Accordingly, it is an important object of this invention to provide methods and means for easily and accurately measuring internal dimensions.

Another object of the invention is to provide a scale capable of being introduced into inaccessible locations and of providing a standard for direct in situ dimensional determinations. Other objects are to provide such a scale which permits direct reading of relevant dimensions from the radiated image, which provides a calibrated radio-opaque image of known dimensions, and which permits direct external adjustment of radioopaque elements to permit measurement of objects through the amplitude of such adjustment.

SUMMARY OF THE INVENTION According to the invention insertable means, such as an elongated probe, include at least one segment of radio-opaque material of known dimension. Other aspects of the invention feature a plurality of such segments of known size spaced at known intervals and in some cases a two-element probe having an outer tubular element surrounding an inner element adapted for axial movement with respect thereto whereby a known axial movement of the inner element with respect to the outer element produces non-radio-opaque windows of known size between radio-opaque segments of the inner element and radio-opaque segments of the outer element, which windows can be used as measurement standards.

A source of radiant energy illuminates the insertable means and the adjacent object to be measured to form an image of the object relative to that of the insertable means to calibrate the former with the latter.

Numerous other features, objects and advantages of the invention will become apparent from the following specification, when read in connection with the accompanying drawing in which:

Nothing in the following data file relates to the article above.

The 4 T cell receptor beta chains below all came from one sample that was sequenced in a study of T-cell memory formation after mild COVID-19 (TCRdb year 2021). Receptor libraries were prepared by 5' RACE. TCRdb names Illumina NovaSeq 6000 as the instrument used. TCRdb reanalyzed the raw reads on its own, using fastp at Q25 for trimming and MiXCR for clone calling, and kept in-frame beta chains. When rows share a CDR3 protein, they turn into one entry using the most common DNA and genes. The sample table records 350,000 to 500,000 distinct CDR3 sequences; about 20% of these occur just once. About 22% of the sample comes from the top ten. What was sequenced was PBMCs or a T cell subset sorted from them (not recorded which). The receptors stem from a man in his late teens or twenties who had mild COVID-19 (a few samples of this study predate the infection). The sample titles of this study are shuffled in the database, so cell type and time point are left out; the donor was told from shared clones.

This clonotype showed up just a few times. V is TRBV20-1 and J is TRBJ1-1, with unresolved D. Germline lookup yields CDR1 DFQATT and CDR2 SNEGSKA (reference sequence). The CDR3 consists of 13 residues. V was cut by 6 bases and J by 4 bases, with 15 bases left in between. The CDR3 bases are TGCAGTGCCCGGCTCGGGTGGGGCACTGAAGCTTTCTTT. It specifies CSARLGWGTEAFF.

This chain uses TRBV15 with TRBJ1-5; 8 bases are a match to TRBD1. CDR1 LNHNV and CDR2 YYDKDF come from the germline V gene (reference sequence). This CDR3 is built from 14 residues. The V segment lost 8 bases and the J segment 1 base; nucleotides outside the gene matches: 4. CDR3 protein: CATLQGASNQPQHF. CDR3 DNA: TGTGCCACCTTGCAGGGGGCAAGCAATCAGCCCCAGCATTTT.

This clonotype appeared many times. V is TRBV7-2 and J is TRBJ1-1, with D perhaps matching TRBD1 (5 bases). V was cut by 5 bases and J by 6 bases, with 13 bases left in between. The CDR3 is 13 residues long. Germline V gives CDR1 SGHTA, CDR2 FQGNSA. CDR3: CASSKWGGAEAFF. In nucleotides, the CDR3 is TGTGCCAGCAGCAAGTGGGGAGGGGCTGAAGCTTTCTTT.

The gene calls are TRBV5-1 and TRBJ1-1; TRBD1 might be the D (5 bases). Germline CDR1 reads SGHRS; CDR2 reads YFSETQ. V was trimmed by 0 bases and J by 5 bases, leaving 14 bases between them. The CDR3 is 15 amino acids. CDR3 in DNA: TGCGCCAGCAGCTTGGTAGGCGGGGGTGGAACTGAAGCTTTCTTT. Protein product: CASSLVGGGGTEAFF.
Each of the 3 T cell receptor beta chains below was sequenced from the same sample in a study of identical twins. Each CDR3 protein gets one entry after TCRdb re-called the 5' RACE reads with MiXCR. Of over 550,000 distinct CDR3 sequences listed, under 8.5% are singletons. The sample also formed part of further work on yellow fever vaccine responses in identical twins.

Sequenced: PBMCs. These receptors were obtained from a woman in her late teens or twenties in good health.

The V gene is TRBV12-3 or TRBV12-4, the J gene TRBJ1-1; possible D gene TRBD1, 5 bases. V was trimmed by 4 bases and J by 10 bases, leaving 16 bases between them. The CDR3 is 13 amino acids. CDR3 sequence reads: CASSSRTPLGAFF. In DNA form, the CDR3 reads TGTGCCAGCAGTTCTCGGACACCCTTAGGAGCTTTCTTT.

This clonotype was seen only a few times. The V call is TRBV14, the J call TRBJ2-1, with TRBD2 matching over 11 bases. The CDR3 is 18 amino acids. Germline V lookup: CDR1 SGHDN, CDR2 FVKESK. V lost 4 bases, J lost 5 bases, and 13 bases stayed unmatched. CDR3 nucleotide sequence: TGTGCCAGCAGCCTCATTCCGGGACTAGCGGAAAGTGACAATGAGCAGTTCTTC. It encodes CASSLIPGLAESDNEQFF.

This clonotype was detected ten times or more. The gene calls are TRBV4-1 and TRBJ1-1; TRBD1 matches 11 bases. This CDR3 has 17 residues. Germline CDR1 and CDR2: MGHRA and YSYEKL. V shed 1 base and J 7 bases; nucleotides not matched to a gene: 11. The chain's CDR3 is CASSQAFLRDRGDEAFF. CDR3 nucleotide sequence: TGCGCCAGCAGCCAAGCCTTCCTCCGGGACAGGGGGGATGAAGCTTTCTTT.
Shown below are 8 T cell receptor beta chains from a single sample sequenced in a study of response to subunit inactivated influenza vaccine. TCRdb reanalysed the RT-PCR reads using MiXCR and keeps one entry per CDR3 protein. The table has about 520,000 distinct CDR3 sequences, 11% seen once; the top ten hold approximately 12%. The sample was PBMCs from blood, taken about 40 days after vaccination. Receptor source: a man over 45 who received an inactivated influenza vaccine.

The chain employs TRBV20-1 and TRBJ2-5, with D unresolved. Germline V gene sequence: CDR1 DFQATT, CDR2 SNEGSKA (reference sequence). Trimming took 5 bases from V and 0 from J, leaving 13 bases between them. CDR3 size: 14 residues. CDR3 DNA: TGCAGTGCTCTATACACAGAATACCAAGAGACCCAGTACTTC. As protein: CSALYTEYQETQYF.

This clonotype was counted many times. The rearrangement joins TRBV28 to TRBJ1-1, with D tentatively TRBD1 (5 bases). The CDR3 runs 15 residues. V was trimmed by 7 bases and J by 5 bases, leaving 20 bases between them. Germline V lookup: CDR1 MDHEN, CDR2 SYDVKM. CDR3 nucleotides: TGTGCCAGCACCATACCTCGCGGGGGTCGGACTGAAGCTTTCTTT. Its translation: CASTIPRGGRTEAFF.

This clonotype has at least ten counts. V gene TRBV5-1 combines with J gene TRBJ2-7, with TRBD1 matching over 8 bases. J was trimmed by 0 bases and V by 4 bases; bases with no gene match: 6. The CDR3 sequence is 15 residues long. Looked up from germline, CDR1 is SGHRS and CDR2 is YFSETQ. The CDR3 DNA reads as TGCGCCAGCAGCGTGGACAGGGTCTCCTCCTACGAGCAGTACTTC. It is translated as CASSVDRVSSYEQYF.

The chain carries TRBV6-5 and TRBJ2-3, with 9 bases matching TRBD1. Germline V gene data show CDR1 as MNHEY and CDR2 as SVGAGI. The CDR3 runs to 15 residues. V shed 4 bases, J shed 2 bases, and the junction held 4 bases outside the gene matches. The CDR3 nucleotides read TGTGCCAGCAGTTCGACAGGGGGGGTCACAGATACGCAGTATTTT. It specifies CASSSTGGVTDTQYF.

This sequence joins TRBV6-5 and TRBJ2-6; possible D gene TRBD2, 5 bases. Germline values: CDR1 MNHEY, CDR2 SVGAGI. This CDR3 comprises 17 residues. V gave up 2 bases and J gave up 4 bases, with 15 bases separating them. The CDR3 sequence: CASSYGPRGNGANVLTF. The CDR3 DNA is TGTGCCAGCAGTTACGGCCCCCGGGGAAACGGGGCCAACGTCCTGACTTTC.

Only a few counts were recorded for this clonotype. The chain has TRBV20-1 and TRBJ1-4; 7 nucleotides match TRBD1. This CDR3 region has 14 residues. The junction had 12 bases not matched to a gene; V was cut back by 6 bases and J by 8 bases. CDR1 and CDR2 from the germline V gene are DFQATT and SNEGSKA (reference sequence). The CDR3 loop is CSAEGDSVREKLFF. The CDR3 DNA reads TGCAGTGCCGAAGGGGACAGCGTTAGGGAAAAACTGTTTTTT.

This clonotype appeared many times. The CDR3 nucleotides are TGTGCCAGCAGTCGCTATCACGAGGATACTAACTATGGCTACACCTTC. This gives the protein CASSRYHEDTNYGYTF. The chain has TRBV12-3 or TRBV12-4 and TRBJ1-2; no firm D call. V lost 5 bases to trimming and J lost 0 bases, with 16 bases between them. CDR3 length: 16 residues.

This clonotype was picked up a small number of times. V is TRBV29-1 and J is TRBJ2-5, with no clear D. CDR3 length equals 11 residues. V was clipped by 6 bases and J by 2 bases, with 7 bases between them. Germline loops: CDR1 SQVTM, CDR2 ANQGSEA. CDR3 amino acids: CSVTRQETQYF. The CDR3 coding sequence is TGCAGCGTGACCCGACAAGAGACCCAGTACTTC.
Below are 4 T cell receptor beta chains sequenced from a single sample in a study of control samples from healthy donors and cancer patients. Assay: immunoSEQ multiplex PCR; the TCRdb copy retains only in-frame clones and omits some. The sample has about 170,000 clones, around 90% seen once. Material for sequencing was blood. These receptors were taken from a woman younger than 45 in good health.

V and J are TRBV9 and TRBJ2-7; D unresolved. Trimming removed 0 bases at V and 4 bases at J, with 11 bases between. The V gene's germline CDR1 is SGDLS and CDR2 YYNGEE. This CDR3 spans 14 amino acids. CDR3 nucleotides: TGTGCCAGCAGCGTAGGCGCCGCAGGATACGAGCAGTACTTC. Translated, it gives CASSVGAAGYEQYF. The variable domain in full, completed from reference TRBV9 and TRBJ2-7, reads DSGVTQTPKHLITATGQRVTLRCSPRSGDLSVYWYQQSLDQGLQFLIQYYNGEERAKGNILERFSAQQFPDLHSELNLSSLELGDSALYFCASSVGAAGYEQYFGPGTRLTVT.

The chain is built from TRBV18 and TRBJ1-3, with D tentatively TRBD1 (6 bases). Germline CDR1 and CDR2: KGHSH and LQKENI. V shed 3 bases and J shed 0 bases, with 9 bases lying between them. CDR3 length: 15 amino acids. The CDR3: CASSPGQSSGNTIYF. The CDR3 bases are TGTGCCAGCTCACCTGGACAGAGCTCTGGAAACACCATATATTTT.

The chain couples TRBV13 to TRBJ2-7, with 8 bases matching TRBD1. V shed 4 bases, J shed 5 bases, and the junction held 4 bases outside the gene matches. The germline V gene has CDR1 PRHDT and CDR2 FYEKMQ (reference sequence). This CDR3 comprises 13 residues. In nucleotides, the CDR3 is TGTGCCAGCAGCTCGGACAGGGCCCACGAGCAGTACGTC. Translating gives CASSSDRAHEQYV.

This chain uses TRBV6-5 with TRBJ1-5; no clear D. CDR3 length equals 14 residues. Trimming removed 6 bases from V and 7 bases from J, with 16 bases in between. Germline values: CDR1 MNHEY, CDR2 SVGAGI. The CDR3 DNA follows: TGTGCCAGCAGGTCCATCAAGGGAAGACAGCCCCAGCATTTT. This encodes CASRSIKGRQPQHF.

BRIEF DESCRIPTION OF DRAWING FIGS. 1 and 2 are schematic diagrams illustrating the problem of dimensional measurement using an energy source having a nonparallel pattern of radiation;

DETAILED DESCRIPTION OF PREFERRED EMBODIMENTS The basic problem of accurate in situ dimensional determination by X-rays or other radiation is illustrated in FIG. 1. An energy source, for example an X-rayphoto tube 22, illuminates object to be-measured 24 to produce an image 30 upon the X-ray film or other recording medium 28. The nonparallel pattern of radiation causes the image 30 to be of different size than the object 24. Unless the exact spacing and angular relationship of the energy source, object to be measured, and image are known, it is not possible to determine the object size from the image size. As a practicalmatter, particularly for measurements within the human body, the necessary data is often not available, and consequently accurate in situ dimensional determination of object size is not practical.

The basic physical principle utilized by the invention is illustrated in FIG. 2. A radio-opaque element of known size 26 is shown adjacent the object to be measured 24. The image of the element 26 is shown at 32. As in FIG. 1, the images differ in size from the imaged objects because of the nonparallel pattern of radiation. However, simple geometry suffices to show that the size of each image differs from the size of the corresponding imaged object in the same proportion. That is, the length of 24 divided by the length of 30 is equal to the length of 26 divided by the length of 32. This relationship permits the true size of 24 to be readily calculated from the sizeof 30 and 32 provided that the size of 26 is also known. The element 26 provides a calibration standard, and if it is introduced in suitable proximity to the object 24, an accurate measurement can be made by the above-described computation of size ratios.